The author of genre, figurative and landscape paintings, and highly interested in scientific subjects, Spartaco Vela was "naturally" directed to studies of artistic nature when he attended the Accademia di Brera in Milan, where his teachers were Giuseppe Bertini, Eleuterio Pagliano and Mosè Bianchi. His oeuvre contains elements from the leading artistic trends of the period. In his landscapes and genre works Spartaco Vela made use of rapid brushstrokes typical of "Lombard impressionism"; his large biblical scene Rizpah, which was exhibited in 1881, is very striking. He b Spartaco based his paintings on photographs, which he often took himself, as is the case with the work of the scene. At the quarry, with its "photographic sketch". Spartaco's output was limited: few of his paintings are signed and dated and many remained unfinished. He was a gifted artist and sensitive draughtsman but he never achieved the fame of his contemporaries and friends.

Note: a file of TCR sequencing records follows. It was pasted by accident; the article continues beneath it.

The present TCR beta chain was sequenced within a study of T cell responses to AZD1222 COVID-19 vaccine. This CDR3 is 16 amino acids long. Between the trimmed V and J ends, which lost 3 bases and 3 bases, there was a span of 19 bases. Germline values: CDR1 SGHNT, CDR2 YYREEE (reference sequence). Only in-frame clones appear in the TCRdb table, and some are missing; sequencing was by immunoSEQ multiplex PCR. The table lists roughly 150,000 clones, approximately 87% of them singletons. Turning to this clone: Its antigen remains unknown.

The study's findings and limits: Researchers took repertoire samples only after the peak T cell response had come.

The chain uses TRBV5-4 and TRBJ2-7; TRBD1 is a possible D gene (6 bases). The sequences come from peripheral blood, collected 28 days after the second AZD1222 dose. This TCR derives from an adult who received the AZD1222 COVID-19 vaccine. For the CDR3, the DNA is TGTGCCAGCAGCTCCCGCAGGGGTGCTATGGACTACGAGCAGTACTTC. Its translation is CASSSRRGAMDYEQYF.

Spartaco Vela's usual model posed for a painting that focuses on the sculptural qualities and effects of the light on the body, and on the simple, concise and chromatically vigorous composition.
A solidly constructed painting in a convincing and concise depiction of light and space. The subject was taken from life, as is evidenced by photographs of prealpine quarries, that were probably taken by Spartaco as raw material.